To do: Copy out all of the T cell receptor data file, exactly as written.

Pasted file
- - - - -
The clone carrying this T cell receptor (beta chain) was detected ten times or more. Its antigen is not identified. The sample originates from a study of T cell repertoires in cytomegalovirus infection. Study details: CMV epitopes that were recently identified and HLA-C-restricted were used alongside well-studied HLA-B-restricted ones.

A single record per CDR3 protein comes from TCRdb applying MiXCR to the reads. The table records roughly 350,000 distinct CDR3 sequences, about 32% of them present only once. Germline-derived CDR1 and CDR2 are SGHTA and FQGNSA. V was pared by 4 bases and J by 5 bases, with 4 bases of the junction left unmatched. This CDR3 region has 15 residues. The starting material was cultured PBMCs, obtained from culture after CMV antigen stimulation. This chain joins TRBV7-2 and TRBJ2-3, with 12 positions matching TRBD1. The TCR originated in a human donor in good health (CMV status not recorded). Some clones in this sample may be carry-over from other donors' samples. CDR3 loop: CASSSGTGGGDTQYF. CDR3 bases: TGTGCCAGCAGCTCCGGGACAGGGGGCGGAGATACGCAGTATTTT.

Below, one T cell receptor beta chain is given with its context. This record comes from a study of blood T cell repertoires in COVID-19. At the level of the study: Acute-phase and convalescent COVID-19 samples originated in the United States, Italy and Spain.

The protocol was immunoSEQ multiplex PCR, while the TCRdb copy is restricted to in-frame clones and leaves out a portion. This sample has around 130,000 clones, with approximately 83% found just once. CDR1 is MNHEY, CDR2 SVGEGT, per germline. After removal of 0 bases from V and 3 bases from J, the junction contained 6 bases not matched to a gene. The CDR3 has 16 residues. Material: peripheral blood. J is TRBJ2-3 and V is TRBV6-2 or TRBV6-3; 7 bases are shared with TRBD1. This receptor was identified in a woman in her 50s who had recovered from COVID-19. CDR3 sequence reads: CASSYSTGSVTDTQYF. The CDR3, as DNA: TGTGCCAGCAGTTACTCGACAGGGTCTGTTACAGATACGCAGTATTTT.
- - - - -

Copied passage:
The clone carrying this T cell receptor (beta chain) was detected ten times or more. Its antigen is not identified. The sample originates from a study of T cell repertoires in cytomegalovirus infection. Study details: CMV epitopes that were recently identified and HLA-C-restricted were used alongside well-studied HLA-B-restricted ones.

A single record per CDR3 protein comes from TCRdb applying MiXCR to the reads. The table records roughly 350,000 distinct CDR3 sequences, about 32% of them present only once. Germline-derived CDR1 and CDR2 are SGHTA and FQGNSA. V was pared by 4 bases and J by 5 bases, with 4 bases of the junction left unmatched. This CDR3 region has 15 residues. The starting material was cultured PBMCs, obtained from culture after CMV antigen stimulation. This chain joins TRBV7-2 and TRBJ2-3, with 12 positions matching TRBD1. The TCR originated in a human donor in good health (CMV status not recorded). Some clones in this sample may be carry-over from other donors' samples. CDR3 loop: CASSSGTGGGDTQYF. CDR3 bases: TGTGCCAGCAGCTCCGGGACAGGGGGCGGAGATACGCAGTATTTT.

Below, one T cell receptor beta chain is given with its context. This record comes from a study of blood T cell repertoires in COVID-19. At the level of the study: Acute-phase and convalescent COVID-19 samples originated in the United States, Italy and Spain.

The protocol was immunoSEQ multiplex PCR, while the TCRdb copy is restricted to in-frame clones and leaves out a portion. This sample has around 130,000 clones, with approximately 83% found just once. CDR1 is MNHEY, CDR2 SVGEGT, per germline. After removal of 0 bases from V and 3 bases from J, the junction contained 6 bases not matched to a gene. The CDR3 has 16 residues. Material: peripheral blood. J is TRBJ2-3 and V is TRBV6-2 or TRBV6-3; 7 bases are shared with TRBD1. This receptor was identified in a woman in her 50s who had recovered from COVID-19. CDR3 sequence reads: CASSYSTGSVTDTQYF. The CDR3, as DNA: TGTGCCAGCAGTTACTCGACAGGGTCTGTTACAGATACGCAGTATTTT.